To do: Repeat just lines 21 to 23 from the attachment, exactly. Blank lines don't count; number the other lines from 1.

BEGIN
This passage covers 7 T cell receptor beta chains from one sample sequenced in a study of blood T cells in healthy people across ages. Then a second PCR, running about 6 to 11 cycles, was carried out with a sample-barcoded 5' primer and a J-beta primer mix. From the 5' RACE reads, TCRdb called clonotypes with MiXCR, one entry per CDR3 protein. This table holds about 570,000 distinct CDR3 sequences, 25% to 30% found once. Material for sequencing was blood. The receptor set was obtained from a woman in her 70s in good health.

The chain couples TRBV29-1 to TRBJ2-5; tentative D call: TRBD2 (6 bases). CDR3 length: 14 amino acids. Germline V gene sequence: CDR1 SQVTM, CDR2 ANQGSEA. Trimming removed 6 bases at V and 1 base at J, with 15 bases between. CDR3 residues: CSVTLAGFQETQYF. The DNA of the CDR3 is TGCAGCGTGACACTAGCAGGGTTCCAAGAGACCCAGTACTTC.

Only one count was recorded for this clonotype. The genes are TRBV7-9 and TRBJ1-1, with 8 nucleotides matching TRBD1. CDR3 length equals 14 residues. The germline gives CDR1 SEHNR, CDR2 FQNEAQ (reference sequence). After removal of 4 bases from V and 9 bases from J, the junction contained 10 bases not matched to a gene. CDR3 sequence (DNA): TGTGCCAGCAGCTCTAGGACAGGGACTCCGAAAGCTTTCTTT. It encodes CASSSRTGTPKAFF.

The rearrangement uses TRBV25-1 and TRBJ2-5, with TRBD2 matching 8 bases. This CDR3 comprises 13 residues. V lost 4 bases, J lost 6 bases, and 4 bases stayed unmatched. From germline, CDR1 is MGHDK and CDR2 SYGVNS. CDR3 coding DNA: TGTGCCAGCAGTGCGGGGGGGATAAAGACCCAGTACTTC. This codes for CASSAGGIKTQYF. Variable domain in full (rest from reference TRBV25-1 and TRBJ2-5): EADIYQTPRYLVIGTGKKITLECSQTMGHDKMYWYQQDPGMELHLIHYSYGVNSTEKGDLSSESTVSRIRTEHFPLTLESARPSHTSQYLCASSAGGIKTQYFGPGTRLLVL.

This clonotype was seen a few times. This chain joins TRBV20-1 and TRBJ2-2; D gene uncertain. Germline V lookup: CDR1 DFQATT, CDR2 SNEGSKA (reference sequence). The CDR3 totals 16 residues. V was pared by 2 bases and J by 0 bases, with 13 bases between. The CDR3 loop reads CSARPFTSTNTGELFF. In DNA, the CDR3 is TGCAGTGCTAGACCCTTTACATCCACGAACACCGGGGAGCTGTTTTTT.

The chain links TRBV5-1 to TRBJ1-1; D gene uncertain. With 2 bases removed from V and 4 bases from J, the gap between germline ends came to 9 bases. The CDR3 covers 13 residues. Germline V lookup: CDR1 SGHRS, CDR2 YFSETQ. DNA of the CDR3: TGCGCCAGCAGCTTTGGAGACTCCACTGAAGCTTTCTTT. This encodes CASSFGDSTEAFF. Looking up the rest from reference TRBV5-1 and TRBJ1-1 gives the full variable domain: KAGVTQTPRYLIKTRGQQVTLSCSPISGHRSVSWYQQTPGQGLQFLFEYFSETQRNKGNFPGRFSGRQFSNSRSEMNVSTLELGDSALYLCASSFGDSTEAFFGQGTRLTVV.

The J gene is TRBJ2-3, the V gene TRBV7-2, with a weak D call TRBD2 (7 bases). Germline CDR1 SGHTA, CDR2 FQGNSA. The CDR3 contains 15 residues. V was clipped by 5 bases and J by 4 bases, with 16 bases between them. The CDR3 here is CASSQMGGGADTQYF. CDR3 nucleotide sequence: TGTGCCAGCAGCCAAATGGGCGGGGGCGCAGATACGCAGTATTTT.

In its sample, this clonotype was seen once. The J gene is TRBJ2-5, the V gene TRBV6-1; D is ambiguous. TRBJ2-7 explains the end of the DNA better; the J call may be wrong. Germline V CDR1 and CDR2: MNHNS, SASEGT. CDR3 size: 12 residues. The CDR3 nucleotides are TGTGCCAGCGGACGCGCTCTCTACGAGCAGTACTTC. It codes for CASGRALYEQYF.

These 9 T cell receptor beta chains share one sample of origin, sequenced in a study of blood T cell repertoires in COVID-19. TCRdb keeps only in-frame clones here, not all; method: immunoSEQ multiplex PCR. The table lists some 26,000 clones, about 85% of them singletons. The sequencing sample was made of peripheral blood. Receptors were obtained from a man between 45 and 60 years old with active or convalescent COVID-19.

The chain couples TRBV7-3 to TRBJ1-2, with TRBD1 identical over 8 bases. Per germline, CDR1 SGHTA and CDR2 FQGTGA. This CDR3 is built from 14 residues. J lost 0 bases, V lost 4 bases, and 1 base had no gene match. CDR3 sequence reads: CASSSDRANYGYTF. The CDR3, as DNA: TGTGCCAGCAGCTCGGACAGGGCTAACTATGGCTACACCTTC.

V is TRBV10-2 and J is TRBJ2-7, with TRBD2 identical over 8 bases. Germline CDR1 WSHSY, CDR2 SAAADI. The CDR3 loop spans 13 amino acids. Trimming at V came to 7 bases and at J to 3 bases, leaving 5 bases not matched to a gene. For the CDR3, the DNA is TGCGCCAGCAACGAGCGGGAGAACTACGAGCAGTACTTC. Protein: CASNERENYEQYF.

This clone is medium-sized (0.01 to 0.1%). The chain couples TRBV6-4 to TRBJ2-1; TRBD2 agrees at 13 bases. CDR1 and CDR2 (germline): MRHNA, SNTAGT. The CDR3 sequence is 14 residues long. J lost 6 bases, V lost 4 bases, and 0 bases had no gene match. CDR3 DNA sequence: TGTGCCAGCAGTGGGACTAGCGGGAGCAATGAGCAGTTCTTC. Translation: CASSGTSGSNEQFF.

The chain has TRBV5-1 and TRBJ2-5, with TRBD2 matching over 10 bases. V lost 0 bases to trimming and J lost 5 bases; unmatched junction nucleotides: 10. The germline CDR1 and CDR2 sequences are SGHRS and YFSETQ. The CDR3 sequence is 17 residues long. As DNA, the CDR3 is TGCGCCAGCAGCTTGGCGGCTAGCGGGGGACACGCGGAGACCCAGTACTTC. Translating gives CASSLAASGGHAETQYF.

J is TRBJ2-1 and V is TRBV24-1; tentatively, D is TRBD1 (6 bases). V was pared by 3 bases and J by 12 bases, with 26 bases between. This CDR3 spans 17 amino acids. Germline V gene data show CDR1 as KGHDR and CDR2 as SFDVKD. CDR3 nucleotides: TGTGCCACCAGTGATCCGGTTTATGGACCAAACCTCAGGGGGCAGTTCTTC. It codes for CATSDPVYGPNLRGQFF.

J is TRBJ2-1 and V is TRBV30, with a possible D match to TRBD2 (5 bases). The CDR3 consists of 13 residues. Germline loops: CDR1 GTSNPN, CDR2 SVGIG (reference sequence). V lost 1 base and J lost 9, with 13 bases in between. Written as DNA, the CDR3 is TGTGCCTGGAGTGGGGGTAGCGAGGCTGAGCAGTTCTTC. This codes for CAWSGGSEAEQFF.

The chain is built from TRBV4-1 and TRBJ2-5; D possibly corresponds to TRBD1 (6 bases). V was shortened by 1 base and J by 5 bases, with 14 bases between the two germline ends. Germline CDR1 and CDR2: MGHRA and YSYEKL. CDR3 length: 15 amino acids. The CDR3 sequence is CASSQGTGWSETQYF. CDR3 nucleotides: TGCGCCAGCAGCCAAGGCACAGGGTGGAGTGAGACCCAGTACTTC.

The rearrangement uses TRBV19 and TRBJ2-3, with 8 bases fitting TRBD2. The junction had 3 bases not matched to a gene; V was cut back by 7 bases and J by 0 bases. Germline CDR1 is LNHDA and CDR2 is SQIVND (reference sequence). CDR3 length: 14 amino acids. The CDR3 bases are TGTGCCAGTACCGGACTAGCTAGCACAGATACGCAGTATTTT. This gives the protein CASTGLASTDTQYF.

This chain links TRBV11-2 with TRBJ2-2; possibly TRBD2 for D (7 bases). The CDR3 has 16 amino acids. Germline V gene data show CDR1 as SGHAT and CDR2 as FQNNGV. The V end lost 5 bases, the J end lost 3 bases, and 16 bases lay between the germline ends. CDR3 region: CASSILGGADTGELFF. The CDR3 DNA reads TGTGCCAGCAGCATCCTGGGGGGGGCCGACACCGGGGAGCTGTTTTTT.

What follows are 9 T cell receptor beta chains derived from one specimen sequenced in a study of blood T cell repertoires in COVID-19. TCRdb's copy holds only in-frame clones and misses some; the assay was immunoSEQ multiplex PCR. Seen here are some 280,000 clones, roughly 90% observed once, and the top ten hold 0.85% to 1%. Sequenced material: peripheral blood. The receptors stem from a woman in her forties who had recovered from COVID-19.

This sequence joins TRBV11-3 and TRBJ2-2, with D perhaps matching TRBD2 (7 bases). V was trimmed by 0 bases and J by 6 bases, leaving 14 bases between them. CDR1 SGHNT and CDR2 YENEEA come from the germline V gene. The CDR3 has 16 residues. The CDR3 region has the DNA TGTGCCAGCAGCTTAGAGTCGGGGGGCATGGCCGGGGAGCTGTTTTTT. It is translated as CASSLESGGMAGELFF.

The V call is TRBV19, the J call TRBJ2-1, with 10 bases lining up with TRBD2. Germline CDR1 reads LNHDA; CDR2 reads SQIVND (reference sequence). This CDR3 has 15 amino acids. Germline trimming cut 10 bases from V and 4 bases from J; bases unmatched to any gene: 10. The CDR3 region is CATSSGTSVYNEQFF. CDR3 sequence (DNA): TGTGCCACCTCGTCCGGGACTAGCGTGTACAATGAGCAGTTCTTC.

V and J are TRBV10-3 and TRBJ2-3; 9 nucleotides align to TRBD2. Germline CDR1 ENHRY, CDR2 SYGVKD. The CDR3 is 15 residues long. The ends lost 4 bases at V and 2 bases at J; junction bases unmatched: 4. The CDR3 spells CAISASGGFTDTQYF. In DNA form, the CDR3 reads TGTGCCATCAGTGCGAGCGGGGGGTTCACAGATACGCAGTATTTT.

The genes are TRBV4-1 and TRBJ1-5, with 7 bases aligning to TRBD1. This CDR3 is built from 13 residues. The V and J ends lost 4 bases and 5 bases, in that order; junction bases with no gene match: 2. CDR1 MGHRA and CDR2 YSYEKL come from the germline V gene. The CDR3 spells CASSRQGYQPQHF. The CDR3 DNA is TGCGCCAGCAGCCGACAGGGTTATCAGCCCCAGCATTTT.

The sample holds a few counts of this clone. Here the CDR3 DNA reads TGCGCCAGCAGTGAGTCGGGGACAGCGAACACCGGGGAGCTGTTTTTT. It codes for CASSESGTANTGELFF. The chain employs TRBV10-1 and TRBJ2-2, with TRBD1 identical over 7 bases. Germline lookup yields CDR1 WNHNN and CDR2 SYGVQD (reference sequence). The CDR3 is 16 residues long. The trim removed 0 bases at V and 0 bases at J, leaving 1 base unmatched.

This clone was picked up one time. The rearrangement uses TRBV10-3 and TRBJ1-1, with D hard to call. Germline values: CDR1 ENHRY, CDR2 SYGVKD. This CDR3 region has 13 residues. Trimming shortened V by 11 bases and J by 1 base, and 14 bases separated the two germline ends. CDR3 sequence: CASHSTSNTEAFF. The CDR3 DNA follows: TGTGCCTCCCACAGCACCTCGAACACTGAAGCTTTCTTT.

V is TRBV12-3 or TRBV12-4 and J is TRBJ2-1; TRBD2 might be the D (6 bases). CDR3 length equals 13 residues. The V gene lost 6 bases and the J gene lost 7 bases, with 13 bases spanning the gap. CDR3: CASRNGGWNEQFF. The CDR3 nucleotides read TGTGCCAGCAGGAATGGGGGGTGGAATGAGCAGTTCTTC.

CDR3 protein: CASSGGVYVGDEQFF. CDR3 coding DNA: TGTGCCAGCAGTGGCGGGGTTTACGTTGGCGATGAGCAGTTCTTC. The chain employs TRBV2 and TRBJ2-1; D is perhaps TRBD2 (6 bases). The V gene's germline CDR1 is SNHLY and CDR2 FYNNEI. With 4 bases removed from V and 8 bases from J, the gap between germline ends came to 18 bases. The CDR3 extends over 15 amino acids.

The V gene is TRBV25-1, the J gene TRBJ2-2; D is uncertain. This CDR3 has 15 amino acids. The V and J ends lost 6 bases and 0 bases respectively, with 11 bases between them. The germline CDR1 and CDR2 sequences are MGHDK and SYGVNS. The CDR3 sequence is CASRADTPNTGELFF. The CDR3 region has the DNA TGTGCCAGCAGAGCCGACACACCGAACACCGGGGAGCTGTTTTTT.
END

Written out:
The V call is TRBV19, the J call TRBJ2-1, with 10 bases lining up with TRBD2. Germline CDR1 reads LNHDA; CDR2 reads SQIVND (reference sequence). This CDR3 has 15 amino acids. Germline trimming cut 10 bases from V and 4 bases from J; bases unmatched to any gene: 10. The CDR3 region is CATSSGTSVYNEQFF. CDR3 sequence (DNA): TGTGCCACCTCGTCCGGGACTAGCGTGTACAATGAGCAGTTCTTC.

V and J are TRBV10-3 and TRBJ2-3; 9 nucleotides align to TRBD2. Germline CDR1 ENHRY, CDR2 SYGVKD. The CDR3 is 15 residues long. The ends lost 4 bases at V and 2 bases at J; junction bases unmatched: 4. The CDR3 spells CAISASGGFTDTQYF. In DNA form, the CDR3 reads TGTGCCATCAGTGCGAGCGGGGGGTTCACAGATACGCAGTATTTT.

The genes are TRBV4-1 and TRBJ1-5, with 7 bases aligning to TRBD1. This CDR3 is built from 13 residues. The V and J ends lost 4 bases and 5 bases, in that order; junction bases with no gene match: 2. CDR1 MGHRA and CDR2 YSYEKL come from the germline V gene. The CDR3 spells CASSRQGYQPQHF. The CDR3 DNA is TGCGCCAGCAGCCGACAGGGTTATCAGCCCCAGCATTTT.